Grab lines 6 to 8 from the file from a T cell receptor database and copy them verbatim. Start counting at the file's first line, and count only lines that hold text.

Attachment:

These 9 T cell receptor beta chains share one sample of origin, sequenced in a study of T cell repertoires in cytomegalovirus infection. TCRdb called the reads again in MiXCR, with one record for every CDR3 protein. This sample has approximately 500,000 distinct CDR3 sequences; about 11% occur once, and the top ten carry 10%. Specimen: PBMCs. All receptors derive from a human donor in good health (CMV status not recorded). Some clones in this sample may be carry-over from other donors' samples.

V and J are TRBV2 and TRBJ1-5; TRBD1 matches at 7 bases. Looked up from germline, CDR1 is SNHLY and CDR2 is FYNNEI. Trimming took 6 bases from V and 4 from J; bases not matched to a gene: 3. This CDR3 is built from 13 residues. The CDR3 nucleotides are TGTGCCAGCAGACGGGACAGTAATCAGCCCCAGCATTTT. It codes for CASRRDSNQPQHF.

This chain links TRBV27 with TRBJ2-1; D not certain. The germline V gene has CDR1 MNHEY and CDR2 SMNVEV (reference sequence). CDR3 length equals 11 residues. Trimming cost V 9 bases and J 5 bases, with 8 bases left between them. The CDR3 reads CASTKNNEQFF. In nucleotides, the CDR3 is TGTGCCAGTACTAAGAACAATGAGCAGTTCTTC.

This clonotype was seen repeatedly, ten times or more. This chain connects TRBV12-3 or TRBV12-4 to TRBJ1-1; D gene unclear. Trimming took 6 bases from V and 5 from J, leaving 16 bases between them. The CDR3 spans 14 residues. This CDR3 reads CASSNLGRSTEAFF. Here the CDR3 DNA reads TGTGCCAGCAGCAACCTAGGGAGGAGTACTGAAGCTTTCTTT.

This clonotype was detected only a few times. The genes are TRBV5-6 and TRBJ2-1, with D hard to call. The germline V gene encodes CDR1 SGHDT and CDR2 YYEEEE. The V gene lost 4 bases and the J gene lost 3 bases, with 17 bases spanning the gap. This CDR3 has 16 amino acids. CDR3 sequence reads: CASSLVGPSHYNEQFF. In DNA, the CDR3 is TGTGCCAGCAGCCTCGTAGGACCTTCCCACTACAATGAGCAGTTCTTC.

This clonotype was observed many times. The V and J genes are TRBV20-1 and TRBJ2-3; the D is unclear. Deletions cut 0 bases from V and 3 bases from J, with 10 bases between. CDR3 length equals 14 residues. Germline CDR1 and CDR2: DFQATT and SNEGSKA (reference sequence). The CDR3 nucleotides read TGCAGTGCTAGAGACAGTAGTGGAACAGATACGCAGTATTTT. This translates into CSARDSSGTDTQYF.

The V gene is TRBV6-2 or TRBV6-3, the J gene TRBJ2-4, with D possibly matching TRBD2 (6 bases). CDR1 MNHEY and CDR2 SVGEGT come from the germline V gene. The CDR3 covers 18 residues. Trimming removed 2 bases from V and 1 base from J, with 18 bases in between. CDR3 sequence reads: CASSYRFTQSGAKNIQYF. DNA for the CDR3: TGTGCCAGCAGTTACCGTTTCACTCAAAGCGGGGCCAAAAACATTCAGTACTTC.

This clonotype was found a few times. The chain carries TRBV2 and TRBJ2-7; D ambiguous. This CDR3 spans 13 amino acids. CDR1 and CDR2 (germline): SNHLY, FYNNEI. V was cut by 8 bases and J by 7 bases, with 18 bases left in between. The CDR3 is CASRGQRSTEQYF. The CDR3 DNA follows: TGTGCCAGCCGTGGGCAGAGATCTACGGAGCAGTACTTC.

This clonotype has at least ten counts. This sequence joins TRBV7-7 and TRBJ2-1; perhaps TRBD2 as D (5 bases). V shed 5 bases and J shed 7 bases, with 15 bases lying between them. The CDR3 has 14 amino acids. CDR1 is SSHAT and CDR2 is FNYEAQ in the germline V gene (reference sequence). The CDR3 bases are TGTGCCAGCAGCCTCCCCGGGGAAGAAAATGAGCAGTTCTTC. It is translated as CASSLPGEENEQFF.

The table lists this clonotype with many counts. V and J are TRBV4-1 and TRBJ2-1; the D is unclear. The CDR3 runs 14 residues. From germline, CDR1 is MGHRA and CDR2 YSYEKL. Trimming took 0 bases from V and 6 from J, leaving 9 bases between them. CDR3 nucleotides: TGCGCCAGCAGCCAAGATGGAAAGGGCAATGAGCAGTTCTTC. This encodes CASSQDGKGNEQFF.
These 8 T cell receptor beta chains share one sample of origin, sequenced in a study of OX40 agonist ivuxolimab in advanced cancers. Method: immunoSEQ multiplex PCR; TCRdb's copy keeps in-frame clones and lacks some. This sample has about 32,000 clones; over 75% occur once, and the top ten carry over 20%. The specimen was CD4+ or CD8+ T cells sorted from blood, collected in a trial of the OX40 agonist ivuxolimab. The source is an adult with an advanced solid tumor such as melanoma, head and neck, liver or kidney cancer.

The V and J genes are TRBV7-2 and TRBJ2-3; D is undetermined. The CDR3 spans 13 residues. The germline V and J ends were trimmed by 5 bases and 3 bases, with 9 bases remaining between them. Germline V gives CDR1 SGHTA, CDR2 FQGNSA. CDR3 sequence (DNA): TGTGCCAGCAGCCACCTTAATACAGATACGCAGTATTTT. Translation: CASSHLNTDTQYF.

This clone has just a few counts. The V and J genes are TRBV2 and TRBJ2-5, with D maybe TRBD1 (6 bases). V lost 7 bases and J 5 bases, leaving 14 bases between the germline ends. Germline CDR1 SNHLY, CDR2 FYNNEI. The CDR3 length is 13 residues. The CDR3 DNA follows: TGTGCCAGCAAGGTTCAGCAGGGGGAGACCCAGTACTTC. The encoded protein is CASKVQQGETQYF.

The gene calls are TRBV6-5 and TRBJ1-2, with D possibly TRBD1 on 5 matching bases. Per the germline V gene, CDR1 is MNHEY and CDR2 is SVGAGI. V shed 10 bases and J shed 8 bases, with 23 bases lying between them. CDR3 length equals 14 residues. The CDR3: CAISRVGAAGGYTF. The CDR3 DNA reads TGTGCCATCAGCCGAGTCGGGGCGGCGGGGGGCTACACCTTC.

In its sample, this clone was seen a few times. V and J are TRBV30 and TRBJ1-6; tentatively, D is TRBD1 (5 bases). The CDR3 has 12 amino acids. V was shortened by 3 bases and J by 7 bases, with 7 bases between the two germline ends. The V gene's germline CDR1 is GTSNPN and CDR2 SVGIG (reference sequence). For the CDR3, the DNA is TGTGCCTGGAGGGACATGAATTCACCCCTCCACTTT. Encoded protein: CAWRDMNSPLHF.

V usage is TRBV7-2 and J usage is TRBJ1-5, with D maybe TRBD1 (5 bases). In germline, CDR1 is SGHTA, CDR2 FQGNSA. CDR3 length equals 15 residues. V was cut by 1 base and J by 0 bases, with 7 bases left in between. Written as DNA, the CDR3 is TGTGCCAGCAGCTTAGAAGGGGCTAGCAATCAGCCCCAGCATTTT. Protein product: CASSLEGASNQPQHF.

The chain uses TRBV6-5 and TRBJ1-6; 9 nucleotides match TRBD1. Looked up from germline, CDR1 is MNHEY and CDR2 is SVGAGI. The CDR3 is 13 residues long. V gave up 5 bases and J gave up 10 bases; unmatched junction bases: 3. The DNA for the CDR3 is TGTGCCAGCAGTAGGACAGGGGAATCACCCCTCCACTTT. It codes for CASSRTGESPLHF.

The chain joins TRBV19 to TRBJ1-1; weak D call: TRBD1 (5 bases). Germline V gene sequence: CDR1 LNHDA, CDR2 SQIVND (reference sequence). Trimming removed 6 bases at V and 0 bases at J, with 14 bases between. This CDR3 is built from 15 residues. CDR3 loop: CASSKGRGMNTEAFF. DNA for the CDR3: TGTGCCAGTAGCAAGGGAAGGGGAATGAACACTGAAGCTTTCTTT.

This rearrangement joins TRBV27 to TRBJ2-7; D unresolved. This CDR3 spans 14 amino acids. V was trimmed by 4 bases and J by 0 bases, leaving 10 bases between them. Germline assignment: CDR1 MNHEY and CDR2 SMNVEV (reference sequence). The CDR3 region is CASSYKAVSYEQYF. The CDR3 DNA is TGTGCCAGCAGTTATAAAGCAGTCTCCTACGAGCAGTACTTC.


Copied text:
This clonotype was observed many times. The V and J genes are TRBV20-1 and TRBJ2-3; the D is unclear. Deletions cut 0 bases from V and 3 bases from J, with 10 bases between. CDR3 length equals 14 residues. Germline CDR1 and CDR2: DFQATT and SNEGSKA (reference sequence). The CDR3 nucleotides read TGCAGTGCTAGAGACAGTAGTGGAACAGATACGCAGTATTTT. This translates into CSARDSSGTDTQYF.

The V gene is TRBV6-2 or TRBV6-3, the J gene TRBJ2-4, with D possibly matching TRBD2 (6 bases). CDR1 MNHEY and CDR2 SVGEGT come from the germline V gene. The CDR3 covers 18 residues. Trimming removed 2 bases from V and 1 base from J, with 18 bases in between. CDR3 sequence reads: CASSYRFTQSGAKNIQYF. DNA for the CDR3: TGTGCCAGCAGTTACCGTTTCACTCAAAGCGGGGCCAAAAACATTCAGTACTTC.

This clonotype was found a few times. The chain carries TRBV2 and TRBJ2-7; D ambiguous. This CDR3 spans 13 amino acids. CDR1 and CDR2 (germline): SNHLY, FYNNEI. V was cut by 8 bases and J by 7 bases, with 18 bases left in between. The CDR3 is CASRGQRSTEQYF. The CDR3 DNA follows: TGTGCCAGCCGTGGGCAGAGATCTACGGAGCAGTACTTC.